Kitchen Cabinets that Store More
In a kitchen that takes advantage of every square inch of space, an ironing station is another smart addition. A compact flip-down ironing board fits neatly into a shallow cabinet. Two extra shelves organize ironing supplies.
Concealed Trash Bins
In this 1920s bungalow, space for recycling bins was simply not available. After a kitchen makeover, this compact trash center gets the job done. A false-front door/drawer conceals four compartments that easily slide out from under the counter.
If you're replacing kitchen cabinets, look beyond the standard silverware drawers and upper cabinets. Think about what you need to store and how you use your kitchen. This kitchen features a drink station with a storage configuration that is convenient and attractive. The upper cabinets are divided into two portions: garage-style drawers conceal less frequently used items above, while open shelves display drinkware for easy accessibility. Square cubbies below store wine bottles.
Make use of the toe-kick below your cabinets to store linens or shallow baking pans. To maintain a clean look, use drawer fronts that look like the rest of the toe-kicks around your kitchen. When shut, the front of this drawer blends in seamlessly and the non-obtrusive pull is flush with the bottom of the cabinet above it.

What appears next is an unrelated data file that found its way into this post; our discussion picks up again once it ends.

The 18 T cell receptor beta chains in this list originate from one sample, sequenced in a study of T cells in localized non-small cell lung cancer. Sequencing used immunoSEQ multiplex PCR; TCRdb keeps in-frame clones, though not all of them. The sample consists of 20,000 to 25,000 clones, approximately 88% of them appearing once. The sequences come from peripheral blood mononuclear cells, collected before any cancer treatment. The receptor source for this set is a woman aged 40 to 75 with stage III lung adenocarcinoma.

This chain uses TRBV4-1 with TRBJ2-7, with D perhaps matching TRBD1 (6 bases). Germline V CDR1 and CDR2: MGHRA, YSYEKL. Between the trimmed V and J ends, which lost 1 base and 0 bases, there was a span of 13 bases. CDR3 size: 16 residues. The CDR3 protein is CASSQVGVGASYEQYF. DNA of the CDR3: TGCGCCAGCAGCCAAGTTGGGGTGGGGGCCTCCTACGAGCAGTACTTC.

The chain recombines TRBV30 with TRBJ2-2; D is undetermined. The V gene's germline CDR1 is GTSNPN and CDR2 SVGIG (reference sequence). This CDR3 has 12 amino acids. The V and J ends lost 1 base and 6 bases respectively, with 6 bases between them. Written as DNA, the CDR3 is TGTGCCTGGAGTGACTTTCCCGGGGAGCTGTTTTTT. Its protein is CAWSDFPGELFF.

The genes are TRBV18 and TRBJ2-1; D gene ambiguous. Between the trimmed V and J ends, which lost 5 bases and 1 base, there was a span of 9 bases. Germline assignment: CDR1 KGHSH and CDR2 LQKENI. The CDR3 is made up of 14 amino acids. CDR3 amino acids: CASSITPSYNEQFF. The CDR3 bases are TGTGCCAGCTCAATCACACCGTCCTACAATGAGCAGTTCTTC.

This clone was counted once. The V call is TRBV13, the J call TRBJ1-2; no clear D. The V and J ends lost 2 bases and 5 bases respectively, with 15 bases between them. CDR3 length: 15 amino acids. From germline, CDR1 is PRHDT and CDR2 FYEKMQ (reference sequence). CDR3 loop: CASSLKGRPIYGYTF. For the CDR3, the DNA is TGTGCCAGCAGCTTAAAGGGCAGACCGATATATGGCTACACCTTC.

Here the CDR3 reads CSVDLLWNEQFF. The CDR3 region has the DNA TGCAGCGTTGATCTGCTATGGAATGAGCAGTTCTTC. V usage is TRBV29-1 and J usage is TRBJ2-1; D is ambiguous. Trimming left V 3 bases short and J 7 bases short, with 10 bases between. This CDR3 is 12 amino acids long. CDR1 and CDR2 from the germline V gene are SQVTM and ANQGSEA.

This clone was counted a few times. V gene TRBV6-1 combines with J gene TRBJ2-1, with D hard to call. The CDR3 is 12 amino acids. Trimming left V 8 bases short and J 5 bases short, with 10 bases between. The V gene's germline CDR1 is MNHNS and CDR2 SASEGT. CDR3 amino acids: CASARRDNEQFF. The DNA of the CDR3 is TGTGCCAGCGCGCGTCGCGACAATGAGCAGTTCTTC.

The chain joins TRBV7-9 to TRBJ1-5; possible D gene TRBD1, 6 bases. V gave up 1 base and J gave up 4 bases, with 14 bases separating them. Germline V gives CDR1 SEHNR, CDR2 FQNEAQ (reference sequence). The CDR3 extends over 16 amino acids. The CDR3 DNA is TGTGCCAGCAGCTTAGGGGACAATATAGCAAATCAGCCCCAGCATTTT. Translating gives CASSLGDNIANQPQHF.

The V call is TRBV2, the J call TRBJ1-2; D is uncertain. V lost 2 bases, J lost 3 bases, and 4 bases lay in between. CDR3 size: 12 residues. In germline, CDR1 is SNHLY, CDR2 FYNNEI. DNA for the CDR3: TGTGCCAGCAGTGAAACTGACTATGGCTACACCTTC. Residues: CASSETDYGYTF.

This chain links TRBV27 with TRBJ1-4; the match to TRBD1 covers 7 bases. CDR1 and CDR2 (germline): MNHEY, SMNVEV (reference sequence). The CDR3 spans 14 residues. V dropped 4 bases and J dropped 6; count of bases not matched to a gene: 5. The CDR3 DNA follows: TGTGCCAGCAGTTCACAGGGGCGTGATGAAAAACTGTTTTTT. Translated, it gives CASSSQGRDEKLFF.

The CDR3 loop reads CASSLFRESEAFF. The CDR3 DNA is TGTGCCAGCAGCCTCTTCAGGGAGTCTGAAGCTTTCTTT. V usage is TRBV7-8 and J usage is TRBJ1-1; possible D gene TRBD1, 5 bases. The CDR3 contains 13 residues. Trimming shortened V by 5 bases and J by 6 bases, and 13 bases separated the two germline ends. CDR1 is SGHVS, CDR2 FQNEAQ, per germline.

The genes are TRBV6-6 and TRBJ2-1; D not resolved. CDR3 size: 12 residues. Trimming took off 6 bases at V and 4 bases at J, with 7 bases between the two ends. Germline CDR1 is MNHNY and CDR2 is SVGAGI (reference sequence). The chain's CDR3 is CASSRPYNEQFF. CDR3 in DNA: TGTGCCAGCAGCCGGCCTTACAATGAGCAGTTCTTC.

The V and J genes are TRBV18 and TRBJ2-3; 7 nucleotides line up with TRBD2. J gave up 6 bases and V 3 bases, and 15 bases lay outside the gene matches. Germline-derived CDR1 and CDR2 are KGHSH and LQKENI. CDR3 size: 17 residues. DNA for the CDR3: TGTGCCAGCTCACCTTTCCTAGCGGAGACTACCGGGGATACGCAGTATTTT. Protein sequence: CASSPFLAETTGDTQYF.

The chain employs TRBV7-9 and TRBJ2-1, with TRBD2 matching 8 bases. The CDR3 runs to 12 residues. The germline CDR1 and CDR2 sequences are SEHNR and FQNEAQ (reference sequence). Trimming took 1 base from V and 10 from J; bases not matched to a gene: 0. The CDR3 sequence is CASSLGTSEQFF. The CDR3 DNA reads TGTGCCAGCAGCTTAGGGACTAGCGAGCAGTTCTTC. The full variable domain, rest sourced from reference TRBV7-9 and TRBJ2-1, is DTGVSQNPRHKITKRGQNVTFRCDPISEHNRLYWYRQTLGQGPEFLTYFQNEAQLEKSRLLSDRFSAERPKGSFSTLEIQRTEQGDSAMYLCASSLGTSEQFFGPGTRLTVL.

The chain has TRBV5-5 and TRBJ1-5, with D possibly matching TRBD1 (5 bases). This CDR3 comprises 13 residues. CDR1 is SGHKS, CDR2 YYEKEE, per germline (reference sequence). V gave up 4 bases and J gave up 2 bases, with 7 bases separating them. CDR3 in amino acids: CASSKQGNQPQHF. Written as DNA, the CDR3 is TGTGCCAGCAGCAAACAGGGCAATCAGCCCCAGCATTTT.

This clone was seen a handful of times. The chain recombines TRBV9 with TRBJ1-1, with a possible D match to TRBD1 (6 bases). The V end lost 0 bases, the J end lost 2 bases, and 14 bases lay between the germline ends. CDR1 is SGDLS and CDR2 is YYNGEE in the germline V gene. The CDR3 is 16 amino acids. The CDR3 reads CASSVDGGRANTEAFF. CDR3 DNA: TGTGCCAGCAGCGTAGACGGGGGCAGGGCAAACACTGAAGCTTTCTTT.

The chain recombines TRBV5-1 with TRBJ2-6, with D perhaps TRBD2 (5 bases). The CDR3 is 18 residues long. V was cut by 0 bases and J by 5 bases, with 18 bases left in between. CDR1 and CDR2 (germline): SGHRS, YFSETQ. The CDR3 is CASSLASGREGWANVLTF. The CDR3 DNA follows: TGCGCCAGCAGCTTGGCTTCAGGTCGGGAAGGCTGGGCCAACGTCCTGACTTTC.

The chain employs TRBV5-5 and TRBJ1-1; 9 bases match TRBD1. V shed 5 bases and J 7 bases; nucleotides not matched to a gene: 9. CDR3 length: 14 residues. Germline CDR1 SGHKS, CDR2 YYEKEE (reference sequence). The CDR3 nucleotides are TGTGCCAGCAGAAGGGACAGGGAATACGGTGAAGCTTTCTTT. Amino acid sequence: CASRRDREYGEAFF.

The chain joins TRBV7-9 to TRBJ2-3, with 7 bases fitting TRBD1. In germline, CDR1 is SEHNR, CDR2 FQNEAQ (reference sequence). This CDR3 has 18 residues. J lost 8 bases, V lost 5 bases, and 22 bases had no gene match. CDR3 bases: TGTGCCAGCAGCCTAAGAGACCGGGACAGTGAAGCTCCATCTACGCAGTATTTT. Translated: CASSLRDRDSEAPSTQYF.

Open and Shut
This bank of cabinets is situated between a walkway, where open cabinet doors can be a hazard. Pocket cabinet doors remedy the problem. The doors tuck into the cabinet so they are not obtruding the walkway, allowing the cabinet to stay open while the microwave or toaster is in use. When planning for new cabinets, consider how drawers and cabinets will open to avoid potential run-ins.
Window seats not only provide a place to perch, but they are also an opportunity to implement storage. The deep drawers beneath this seat store extra snacks and linens.
Stow and Use
Stow bulky appliances off the counter, but keep them accessible with a pop-up shelf. A spring-loaded shelf effortlessly brings this stand mixer to counter height, eliminating the need for any heavy lifting. Plus, the mixer can be used right on its shelf, thanks to an outlet inside the cabinet.
Storage on Display
It makes sense to store less frequently used items, such as serving dishes, in out-of-the-way upper cabinets. But if your pieces are display worthy, opt for glass-front upper cabinets. Here, the glass fronts contrast the surrounding white cabinets and cool finish of the large stainless-steel refrigerator to give the bank of cabinets an airy look.
All-in-One Chopping Station
Make slicing and dicing easier with an all-in-one chopping station. Knives are stored in a block inside the drawer and an integrated cutting board pulls out for quick convenience.
Editor's Tip: If you're not in the market to replace your cabinets, consider retrofitting existing cabinetry. Visit a cabinetry showroom or a home center to explore the options available. Be sure to take along your cabinetry measurements.
Never lose another bowl, pot, or pan in the recesses of a deep cabinet. Swing-out units bring items into full view, and shelves organize cooking gear to keep everything neatly stacked.